The liability under contract derives from a prior relationship so existent between the parties. The contract involves the performance of duty on the part of every party owes towards the other. The right breached under the contract to claim for a liability is that of the right in personam. The damages under the breach of contract is decided based on the consideration involved under the contract. The damages are to be claimed only if the court finds that a valid contract was present between the parties for which performance was due. (Giliker, 2010) The liability under contract and tort are both said to be of strict nature. This is because when a wrong is committed the liability is due on the part of the person causing the damage. This makes the liability strict in nature. It is important to know that the parties are connected prior to the damage or not in order to derive the type of liability.
3.2: Describe what have to be proved by the claimant.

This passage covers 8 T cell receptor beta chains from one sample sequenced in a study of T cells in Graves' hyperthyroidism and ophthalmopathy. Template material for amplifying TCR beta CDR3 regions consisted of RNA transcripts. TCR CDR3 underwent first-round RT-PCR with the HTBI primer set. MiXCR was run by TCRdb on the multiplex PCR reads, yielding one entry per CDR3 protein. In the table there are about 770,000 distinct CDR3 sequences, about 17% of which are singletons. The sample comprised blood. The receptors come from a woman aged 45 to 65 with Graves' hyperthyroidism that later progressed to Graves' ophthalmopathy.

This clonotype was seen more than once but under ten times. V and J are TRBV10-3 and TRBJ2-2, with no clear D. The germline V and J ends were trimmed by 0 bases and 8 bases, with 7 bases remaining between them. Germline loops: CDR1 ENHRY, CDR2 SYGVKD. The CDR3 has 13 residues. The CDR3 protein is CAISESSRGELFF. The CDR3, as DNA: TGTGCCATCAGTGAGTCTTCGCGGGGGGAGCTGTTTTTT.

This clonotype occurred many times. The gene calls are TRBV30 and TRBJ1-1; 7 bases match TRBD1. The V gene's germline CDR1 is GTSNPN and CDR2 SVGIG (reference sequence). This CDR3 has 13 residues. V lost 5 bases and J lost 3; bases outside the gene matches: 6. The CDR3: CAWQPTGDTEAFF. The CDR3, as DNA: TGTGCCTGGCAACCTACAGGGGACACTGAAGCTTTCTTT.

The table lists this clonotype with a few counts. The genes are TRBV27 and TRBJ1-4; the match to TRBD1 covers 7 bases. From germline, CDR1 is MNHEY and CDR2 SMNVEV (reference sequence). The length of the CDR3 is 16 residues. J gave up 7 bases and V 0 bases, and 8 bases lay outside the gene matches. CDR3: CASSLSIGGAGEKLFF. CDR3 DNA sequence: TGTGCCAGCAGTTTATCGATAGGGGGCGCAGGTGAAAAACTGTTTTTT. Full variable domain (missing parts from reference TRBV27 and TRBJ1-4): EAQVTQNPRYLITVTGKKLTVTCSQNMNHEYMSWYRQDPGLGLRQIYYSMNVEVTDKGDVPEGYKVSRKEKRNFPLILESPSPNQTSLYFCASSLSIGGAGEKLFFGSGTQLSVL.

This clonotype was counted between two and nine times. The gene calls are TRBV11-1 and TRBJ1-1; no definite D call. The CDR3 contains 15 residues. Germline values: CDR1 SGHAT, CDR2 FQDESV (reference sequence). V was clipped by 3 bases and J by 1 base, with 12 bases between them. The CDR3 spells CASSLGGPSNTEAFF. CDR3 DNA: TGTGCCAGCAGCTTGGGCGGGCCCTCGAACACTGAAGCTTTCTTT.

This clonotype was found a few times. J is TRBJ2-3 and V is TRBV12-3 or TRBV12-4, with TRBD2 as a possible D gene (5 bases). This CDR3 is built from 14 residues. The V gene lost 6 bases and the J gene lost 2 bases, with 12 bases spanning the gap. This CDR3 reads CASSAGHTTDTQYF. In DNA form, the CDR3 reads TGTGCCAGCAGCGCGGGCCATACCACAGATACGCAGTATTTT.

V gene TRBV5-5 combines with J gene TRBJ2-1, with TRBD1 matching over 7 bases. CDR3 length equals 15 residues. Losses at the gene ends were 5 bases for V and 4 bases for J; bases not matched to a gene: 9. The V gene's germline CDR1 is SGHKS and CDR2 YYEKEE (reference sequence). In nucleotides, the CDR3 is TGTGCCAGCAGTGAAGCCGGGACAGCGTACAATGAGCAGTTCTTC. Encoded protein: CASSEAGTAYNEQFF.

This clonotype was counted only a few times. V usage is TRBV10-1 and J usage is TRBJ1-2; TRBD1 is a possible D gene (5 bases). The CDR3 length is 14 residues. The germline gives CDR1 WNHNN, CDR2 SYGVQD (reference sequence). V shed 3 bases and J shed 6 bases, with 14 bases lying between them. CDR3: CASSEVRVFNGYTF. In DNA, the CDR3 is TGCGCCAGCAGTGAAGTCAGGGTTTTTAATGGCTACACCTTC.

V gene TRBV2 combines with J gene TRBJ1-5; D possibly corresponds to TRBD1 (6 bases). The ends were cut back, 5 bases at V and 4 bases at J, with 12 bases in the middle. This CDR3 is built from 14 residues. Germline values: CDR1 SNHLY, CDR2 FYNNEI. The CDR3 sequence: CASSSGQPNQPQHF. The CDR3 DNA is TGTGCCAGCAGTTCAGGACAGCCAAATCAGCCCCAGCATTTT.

Under the law of tort, the most common form of wrong is the one created from negligence. The tort of negligence is caused due to a neglect or careless behaviour of a person. The most affected party in such a wrong is that of the neighbour of the person committing the wrong. A tort of business negligence is originated from the existence of the duty of care towards the society. The duty of care when breached amounts to a negligence. The affect of the breach shall be direct on the damaged party. The damages so suffered from the breach shall be measurable in terms of monetary loss, physical loss or psychological. The tort arises whereby the responsible party does not perform the said duty of care. The damaged party may file for a claim for damage while the court is of the view it would have been as damaging for any other party wherein the actual damage was to the damaged party. That’s why the duty of care is burdened to extend against the society at large. (Cooke, 2007)